WHITNEY HOWARD & ASHTON JOHNSON
The world-renowned Rangerettes have partnered with Southwest Dairy Farmers in their promotion to encourage young women to include dairy in their everyday diet.
“The sponsorship from Southwest Dairy Farmers is an amazing opportunity because we learned so much about the benefits of chocolate milk, how it helps our bodies, as well as how we can spread the word for them,” said Rangerette Captain Stephanie Aumiller.
Southwest Dairy Farmers is a group of dairy farmers from Texas, New Mexico, Arkansas, Kansas, Missouri and Oklahoma. Since 2010, the company’s message to individuals and athletes is to utilize low-fat dairy products not only to replenish one’s body after a strenuous workout, but to enjoy dairy to supply the proper nutrients healthy bodies need.
“We had a connection with a Rangerette’s father who actually works for Southwest Dairy Farmers,” said Rangerette Director Dana Blair. “He told us they were always looking for athletes to do promotional work and he thought we could appeal to young female athletes.”
The Rangerettes were given $15,000 that will help with travel and Revels in the spring.
The marketing partnership includes billboards, backpacks and posters illustrating how the dance industry supports dairy nutrition.
“I am honored that the Rangerette organization chose me to be their representation,” said sophomore Stephanie Arino. “I can’t believe how big of an opportunity it is and hopefully it spreads the education of milk in a fun and relatable kind of way.”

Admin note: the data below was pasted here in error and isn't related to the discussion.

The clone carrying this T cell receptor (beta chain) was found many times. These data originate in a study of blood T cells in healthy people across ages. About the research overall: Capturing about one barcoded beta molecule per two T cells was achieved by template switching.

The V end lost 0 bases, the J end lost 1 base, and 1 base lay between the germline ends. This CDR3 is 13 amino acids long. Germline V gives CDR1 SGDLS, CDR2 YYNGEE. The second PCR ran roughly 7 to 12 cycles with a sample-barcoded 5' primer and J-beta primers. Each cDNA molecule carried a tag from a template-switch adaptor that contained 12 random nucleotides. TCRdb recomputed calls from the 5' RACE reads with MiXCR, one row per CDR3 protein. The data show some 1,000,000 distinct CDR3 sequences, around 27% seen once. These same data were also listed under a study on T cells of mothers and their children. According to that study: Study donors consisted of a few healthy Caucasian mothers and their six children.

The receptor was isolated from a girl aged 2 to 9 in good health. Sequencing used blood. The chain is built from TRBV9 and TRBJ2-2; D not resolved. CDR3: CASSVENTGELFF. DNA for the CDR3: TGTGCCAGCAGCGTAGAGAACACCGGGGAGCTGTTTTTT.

A billboard promoting the partnership between the Rangerettes and Southwest Dairy Farmers will be placed at the State Fair of Texas and then moved to Cowboy Stadium for the Cotton Bowl.
“We are going to have some girls at the State Fair with the Southwest Dairy Farmers booth in a few weeks,” Blair said. “It is a great opportunity to promote not only the milk, but the Rangerette organization as well.”
On Saturday, the Rangerettes participated in an all-day filming of a promotional video for the Southwest Dairy Farmers.
“Being interviewed on camera was different than I expected because we got asked so many questions about Rangerettes in general and about dairy products,” Aumiller said. “Being on camera all day was surreal.”
The day consisted of practices, interviews and a recreation of Rangerette mini camp.
“There was one point where the camera was right in front of my face, but I just tried to pretend it wasn’t there,” Aumiller said. “It was all so much fun though.”
The Rangerettes will be traveling to each of their hometowns to speak to young women about the importance of dairy in a person’s everyday diet.
“We calculated it and we are expected to reach about 6,000 people,” Aumiller said.
Southwest Dairy Farmers says they are excited to partner with the “gold standard” of college drill teams to highlight low-fat dairy products and stress the importance of milk’s nutrients for young women.
“They’re giving us the materials and it is our turn to go out and promote their product,” Blair said. “It is just a feather in our hats.”